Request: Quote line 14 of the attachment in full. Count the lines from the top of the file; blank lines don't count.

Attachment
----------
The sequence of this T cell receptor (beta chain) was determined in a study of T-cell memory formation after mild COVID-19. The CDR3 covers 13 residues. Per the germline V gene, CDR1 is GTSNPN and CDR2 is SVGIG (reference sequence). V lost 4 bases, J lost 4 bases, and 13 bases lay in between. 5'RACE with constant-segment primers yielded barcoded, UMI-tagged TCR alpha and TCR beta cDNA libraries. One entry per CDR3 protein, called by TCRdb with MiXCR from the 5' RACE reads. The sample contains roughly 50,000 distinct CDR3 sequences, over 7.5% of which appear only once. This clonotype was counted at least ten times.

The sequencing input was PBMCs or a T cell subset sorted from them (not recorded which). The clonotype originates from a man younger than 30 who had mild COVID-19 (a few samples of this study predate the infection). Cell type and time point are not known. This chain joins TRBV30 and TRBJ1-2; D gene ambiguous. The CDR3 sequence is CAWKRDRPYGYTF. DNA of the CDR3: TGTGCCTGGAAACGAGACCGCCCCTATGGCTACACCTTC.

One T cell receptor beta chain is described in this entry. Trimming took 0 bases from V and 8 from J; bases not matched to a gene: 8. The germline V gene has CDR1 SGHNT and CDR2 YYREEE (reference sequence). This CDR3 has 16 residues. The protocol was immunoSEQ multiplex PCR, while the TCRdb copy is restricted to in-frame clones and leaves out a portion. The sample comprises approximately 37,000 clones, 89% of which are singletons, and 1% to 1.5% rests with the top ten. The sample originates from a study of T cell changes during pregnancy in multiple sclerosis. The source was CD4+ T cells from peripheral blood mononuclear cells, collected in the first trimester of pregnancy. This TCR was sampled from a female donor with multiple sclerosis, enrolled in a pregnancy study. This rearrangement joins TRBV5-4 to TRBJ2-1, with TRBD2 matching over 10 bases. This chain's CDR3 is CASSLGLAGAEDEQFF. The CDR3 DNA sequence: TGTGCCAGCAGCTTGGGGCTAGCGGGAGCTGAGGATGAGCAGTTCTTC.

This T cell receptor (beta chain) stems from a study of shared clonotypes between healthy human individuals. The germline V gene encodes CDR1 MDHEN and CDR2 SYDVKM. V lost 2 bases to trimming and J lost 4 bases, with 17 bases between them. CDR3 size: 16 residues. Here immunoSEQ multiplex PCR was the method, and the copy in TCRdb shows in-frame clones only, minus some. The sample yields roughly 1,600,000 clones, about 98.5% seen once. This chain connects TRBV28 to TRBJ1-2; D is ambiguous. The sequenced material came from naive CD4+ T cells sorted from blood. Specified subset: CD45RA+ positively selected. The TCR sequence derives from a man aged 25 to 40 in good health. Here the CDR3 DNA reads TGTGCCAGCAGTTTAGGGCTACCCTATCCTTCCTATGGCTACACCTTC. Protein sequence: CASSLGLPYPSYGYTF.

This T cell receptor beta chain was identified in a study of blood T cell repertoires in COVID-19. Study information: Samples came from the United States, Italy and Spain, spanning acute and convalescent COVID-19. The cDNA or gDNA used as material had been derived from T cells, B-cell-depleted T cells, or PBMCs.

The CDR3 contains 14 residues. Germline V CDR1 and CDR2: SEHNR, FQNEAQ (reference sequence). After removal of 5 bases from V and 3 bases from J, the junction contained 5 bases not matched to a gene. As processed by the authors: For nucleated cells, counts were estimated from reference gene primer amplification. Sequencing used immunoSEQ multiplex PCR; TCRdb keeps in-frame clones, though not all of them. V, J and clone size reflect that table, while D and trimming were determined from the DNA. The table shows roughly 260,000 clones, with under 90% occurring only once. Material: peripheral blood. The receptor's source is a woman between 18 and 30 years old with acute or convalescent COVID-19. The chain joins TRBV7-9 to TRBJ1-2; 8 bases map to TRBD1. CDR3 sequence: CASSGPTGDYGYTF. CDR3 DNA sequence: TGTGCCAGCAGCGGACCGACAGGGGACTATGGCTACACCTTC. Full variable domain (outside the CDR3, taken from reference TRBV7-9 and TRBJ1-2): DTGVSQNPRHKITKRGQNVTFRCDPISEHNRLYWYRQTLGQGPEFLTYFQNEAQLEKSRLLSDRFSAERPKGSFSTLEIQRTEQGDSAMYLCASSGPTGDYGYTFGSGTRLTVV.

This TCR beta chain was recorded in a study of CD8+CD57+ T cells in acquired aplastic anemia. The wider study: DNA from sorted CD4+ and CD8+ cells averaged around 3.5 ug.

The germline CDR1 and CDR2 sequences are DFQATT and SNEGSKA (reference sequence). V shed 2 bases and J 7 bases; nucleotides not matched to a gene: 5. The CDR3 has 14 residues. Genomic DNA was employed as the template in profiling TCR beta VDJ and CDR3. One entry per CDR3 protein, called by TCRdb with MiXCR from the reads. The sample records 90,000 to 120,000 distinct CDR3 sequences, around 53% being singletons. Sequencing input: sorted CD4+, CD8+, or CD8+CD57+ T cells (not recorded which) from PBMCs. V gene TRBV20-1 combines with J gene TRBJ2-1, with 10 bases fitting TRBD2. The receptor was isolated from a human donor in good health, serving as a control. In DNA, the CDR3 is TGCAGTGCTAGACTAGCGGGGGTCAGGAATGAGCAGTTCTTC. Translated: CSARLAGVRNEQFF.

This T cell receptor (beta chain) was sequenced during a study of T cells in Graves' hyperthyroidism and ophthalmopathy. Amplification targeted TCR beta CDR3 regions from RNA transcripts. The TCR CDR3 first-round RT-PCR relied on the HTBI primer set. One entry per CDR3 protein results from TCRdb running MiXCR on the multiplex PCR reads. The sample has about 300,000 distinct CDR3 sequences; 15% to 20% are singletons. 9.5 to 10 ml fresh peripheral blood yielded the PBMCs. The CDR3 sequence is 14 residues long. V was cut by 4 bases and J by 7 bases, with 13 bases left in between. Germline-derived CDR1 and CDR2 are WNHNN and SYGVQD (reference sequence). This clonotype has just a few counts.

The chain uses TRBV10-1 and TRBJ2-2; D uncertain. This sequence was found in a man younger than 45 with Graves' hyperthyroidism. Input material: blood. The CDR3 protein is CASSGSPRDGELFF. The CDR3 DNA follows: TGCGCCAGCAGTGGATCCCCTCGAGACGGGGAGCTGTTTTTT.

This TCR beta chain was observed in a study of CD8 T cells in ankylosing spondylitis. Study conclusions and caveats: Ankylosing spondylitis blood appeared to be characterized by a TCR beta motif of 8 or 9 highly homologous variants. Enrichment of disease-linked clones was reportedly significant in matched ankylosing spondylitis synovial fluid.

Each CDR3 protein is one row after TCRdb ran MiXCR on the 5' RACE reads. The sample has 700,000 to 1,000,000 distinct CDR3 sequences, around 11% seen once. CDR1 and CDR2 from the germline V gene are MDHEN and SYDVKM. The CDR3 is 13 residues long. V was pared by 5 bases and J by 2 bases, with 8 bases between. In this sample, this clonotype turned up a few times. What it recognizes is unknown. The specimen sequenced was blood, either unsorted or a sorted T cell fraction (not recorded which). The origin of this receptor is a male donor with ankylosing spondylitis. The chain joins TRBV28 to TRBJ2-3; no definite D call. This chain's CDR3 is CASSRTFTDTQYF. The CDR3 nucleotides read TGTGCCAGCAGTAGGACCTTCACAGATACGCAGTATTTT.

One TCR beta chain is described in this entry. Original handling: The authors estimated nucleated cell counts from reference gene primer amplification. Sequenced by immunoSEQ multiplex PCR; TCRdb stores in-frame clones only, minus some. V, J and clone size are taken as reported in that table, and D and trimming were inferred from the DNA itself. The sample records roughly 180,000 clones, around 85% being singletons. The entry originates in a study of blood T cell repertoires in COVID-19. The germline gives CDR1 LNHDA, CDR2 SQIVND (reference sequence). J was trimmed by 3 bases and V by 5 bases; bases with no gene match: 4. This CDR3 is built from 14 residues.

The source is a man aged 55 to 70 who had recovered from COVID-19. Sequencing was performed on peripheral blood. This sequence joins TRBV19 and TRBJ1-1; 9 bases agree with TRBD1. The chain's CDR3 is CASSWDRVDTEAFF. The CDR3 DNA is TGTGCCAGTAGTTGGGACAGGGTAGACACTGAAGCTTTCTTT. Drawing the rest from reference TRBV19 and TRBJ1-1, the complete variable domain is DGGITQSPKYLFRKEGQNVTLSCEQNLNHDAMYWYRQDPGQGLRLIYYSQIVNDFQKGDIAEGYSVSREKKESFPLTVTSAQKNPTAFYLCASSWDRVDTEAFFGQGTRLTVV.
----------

The source is a man aged 55 to 70 who had recovered from COVID-19. Sequencing was performed on peripheral blood. This sequence joins TRBV19 and TRBJ1-1; 9 bases agree with TRBD1. The chain's CDR3 is CASSWDRVDTEAFF. The CDR3 DNA is TGTGCCAGTAGTTGGGACAGGGTAGACACTGAAGCTTTCTTT. Drawing the rest from reference TRBV19 and TRBJ1-1, the complete variable domain is DGGITQSPKYLFRKEGQNVTLSCEQNLNHDAMYWYRQDPGQGLRLIYYSQIVNDFQKGDIAEGYSVSREKKESFPLTVTSAQKNPTAFYLCASSWDRVDTEAFFGQGTRLTVV.